Agility: a new buzzword or a real imperative?

By Philippe Riboton, Managing Director at HR Partners International Executive Search

When was the last time you heard the word “agility”?

At home there is little chance you will hear your partner praise the way you wash the dishes with “agility” or receive the compliment from your hyper-connected teenager that you fixed a flat tire with “agility”. However the chance (or the risk) is that agility was the key motto of your CEO during your last management or executive board meeting.

So what’s the fuss about this new buzzword? Why has it invaded the managerial scene and the corporate world to the point that most companies have recently decided agility is their new imperative?

I have asked a few leading figures of the training and the management consulting world as well as one of the most successful HR leaders in Central Europe and one board member of a global listed company why agility is so important in today’s organizations.

Magdalena Prunerova, owner and managing director of the training company MgC Group in Prague, recognizes that more and more companies turn to her for trainings in agility because she says “the tools we were using for the past decade simply do not work anymore. There is a new generation out there with different needs. Therefore we experience requests for agility training programs especially from companies’ leaders in business development or project management”, she says.

Renata Mrazova, Chief People Officer at Home Credit International, also recognizes that “everyone talks about agility these days. But if you talk to different people, there are different understandings what agility means to them. It can relate to new ways how to organize teams across different functions; it can relate to different ways how the teams are managed. But in all cases I think agility questions the mode of cooperation between individuals, the level of trust they give each other and the empowerment provided by the leadership to the teams”.

Joel Cooper, an American management consultant, coach and mentor based in Prague says “resiliency, adaptability, flexibility and balance are four qualities essential to long-term business agility and success.” So training about agility for him should “allow organizations to respond rapidly to changes in the internal and external environment without losing momentum or vision”, he says.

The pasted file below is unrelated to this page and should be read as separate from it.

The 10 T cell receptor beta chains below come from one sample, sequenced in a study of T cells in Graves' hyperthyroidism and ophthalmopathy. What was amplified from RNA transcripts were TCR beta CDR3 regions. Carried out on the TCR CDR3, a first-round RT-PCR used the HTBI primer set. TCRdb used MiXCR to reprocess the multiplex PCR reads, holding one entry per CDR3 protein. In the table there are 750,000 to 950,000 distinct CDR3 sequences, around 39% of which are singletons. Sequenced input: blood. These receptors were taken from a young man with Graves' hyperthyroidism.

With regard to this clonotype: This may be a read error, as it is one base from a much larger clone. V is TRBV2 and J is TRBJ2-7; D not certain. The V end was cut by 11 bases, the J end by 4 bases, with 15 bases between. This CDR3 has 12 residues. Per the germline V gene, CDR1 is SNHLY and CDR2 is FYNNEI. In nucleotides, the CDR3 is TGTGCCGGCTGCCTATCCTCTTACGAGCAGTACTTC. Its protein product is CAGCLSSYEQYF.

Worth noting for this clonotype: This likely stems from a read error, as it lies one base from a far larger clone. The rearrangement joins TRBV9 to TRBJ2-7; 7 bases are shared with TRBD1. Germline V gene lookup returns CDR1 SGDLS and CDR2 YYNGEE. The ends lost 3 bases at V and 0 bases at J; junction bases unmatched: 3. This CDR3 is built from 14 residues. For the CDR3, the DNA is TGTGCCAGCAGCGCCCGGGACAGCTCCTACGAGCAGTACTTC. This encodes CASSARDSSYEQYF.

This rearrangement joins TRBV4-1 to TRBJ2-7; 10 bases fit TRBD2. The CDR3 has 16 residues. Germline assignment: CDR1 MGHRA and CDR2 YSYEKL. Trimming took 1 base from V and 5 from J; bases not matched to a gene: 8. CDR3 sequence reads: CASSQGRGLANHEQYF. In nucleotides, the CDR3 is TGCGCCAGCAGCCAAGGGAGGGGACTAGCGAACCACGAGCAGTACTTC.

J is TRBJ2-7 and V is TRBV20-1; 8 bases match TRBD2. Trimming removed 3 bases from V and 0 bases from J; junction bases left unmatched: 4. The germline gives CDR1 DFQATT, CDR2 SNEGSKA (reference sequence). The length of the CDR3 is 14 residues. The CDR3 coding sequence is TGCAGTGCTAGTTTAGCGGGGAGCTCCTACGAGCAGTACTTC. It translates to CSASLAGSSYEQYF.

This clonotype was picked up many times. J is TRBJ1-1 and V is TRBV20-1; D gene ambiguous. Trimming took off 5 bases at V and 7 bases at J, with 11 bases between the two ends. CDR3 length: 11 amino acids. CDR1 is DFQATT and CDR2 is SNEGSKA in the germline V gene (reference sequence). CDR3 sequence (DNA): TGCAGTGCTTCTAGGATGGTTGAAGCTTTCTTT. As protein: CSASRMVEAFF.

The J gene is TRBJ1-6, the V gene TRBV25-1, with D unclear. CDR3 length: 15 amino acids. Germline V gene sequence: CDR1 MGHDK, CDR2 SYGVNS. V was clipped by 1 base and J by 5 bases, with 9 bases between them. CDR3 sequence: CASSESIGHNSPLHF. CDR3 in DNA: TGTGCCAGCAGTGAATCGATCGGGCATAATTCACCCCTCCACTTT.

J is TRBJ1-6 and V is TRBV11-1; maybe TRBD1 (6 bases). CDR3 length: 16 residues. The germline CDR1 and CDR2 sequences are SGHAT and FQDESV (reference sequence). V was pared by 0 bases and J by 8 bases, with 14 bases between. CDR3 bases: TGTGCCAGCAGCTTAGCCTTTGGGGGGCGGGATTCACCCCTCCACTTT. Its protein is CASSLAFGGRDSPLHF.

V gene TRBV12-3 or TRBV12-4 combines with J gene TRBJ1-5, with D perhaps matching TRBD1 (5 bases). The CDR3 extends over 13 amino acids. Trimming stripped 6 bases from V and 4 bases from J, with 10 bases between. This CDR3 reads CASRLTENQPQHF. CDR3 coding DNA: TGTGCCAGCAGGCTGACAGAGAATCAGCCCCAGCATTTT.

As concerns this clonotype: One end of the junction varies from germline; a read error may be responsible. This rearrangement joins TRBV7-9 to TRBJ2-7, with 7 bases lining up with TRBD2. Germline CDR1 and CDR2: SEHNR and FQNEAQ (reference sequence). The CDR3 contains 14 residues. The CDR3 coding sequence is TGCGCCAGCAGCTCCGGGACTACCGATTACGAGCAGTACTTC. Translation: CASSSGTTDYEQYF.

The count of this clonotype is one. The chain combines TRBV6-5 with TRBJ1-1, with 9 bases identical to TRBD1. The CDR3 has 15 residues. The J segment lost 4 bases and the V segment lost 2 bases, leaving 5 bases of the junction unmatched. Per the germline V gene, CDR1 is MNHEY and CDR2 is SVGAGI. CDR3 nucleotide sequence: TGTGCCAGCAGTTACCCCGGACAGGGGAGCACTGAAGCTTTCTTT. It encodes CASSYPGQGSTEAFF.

So how do you translate the imperative of agility into reality in an organization? Joel Cooper acknowledges that “agility is only as effective as your company’s culture and how they execute “agility”. Clients who embrace risk, who have flatter and more flexible organizational charts, are more individualistic vs collective in decision-making, and more decentralized have a greater ability to truly be agile”, he says.

But how do you bring agility into a very large organization? “This is the most interesting part of it”, says the board member of a global French listed company I have interviewed for that blog. He says “agility questions the way decisions are made because the company wants to make decisions faster. So it’s essentially about empowering people to make decisions themselves and take the ownership of the projects rather than relying on senior managers to make decisions instead of their teams and get them executed.”

Agility also questions the readiness of companies to take risks. “We need to find a go and learn approach”, says this board member: “launch fast, evaluate results right after and re-orientate immediately. But it has to go together with the acceptance of risk. We need to reward the risk and accept risk doesn’t always pay”.

Joel Cooper concurs: “agility is an everyday mindset”, he says”. “Agile companies can not be afraid to make mistakes. Today’s mistake is tomorrow’s opportunity”.